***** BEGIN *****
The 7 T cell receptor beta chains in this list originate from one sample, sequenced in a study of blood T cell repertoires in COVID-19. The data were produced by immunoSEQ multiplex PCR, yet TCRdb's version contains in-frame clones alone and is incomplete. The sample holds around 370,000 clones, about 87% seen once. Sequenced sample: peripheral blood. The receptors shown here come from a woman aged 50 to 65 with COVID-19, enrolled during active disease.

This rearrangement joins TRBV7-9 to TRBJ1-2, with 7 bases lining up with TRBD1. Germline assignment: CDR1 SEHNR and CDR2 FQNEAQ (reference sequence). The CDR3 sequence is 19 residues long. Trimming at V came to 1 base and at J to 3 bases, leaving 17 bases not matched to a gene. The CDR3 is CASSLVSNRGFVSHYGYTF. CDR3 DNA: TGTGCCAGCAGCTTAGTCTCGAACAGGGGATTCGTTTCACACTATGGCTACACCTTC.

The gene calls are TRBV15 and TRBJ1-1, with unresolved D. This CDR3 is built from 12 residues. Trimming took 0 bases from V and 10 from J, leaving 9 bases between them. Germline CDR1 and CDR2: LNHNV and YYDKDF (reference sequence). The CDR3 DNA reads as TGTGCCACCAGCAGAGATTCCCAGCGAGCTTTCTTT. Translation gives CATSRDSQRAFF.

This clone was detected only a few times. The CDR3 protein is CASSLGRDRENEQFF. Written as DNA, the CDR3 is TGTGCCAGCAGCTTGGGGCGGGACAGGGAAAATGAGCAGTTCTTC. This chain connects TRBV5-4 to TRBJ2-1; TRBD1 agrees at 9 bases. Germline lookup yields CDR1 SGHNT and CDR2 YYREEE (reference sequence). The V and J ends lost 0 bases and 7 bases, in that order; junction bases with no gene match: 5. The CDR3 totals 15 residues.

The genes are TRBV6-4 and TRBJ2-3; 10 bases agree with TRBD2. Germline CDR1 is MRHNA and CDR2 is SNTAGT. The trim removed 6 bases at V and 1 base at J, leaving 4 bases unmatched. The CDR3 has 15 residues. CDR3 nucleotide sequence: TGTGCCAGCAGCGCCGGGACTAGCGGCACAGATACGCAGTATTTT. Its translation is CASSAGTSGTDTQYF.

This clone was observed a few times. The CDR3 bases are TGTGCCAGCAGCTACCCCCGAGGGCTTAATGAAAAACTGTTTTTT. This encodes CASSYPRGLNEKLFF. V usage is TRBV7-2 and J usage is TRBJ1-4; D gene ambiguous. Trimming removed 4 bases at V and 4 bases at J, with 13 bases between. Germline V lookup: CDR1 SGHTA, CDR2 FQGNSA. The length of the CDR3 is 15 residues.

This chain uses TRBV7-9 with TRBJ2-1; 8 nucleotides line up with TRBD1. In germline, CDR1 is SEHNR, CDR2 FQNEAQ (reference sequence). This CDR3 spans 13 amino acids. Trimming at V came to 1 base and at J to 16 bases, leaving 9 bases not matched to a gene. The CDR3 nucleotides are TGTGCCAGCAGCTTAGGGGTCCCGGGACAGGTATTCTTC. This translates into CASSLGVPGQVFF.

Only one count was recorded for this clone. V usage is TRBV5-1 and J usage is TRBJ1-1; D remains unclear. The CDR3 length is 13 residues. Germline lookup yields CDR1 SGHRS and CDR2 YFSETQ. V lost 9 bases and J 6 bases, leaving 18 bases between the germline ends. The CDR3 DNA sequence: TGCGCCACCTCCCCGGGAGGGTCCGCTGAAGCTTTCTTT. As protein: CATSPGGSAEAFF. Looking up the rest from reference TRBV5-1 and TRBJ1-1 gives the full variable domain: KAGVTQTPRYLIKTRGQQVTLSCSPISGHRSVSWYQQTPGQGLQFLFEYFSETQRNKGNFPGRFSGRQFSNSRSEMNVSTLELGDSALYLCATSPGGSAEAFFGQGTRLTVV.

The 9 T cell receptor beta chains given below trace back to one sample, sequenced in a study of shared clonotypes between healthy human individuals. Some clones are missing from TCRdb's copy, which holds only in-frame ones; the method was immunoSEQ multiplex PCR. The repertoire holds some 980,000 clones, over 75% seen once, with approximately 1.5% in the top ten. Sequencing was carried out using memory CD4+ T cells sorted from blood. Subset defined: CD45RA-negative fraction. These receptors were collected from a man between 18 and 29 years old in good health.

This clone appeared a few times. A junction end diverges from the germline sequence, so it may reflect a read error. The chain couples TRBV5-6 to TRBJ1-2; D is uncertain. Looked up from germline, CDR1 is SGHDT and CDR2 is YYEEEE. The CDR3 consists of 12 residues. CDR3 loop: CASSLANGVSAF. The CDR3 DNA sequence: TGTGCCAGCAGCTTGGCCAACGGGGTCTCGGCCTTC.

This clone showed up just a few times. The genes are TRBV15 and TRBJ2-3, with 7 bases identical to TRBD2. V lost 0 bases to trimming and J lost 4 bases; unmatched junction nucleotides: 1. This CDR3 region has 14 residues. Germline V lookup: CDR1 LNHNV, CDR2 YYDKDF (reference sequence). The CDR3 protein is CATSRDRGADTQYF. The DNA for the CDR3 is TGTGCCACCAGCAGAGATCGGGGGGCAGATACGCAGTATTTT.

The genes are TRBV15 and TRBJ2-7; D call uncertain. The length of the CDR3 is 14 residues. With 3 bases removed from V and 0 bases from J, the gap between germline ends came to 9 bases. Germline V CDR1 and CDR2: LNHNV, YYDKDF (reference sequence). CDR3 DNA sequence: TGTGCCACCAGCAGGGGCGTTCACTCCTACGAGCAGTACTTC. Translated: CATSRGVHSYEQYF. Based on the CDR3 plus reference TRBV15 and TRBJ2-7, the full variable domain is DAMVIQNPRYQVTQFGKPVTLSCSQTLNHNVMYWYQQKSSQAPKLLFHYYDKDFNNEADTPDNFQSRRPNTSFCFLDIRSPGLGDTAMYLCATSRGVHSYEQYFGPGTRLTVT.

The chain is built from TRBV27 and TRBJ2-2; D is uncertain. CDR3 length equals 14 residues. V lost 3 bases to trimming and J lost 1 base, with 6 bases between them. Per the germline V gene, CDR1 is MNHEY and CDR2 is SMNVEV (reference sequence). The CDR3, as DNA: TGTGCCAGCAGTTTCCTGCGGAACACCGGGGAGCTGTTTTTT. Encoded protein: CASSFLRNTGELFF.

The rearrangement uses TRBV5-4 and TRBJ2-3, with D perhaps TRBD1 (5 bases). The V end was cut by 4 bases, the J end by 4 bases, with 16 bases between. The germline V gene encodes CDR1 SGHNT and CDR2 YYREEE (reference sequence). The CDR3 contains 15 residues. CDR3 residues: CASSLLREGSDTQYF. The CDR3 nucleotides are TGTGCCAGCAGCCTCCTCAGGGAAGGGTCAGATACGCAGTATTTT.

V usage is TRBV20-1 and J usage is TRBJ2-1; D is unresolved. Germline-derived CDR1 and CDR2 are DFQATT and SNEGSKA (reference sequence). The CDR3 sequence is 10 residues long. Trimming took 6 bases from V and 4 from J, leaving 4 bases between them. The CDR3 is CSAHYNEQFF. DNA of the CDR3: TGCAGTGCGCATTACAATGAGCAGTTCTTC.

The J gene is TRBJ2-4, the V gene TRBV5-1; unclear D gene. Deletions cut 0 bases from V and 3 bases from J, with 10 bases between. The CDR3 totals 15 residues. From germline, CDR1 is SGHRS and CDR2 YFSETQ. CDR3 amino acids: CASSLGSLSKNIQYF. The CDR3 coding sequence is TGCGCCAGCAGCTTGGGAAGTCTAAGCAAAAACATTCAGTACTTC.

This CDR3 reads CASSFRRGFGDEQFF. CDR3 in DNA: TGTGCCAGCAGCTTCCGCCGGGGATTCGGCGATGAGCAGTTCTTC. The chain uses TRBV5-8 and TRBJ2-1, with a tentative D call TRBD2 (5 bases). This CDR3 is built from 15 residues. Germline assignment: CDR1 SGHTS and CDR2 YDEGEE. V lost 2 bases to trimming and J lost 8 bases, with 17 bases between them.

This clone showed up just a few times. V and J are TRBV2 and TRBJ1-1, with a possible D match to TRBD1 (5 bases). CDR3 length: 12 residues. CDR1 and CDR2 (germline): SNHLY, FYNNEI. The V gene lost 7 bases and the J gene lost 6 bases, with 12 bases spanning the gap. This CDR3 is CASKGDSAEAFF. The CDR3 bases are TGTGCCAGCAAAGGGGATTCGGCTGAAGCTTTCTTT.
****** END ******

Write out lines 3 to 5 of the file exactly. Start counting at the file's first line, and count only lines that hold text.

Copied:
The gene calls are TRBV15 and TRBJ1-1, with unresolved D. This CDR3 is built from 12 residues. Trimming took 0 bases from V and 10 from J, leaving 9 bases between them. Germline CDR1 and CDR2: LNHNV and YYDKDF (reference sequence). The CDR3 DNA reads as TGTGCCACCAGCAGAGATTCCCAGCGAGCTTTCTTT. Translation gives CATSRDSQRAFF.

This clone was detected only a few times. The CDR3 protein is CASSLGRDRENEQFF. Written as DNA, the CDR3 is TGTGCCAGCAGCTTGGGGCGGGACAGGGAAAATGAGCAGTTCTTC. This chain connects TRBV5-4 to TRBJ2-1; TRBD1 agrees at 9 bases. Germline lookup yields CDR1 SGHNT and CDR2 YYREEE (reference sequence). The V and J ends lost 0 bases and 7 bases, in that order; junction bases with no gene match: 5. The CDR3 totals 15 residues.

The genes are TRBV6-4 and TRBJ2-3; 10 bases agree with TRBD2. Germline CDR1 is MRHNA and CDR2 is SNTAGT. The trim removed 6 bases at V and 1 base at J, leaving 4 bases unmatched. The CDR3 has 15 residues. CDR3 nucleotide sequence: TGTGCCAGCAGCGCCGGGACTAGCGGCACAGATACGCAGTATTTT. Its translation is CASSAGTSGTDTQYF.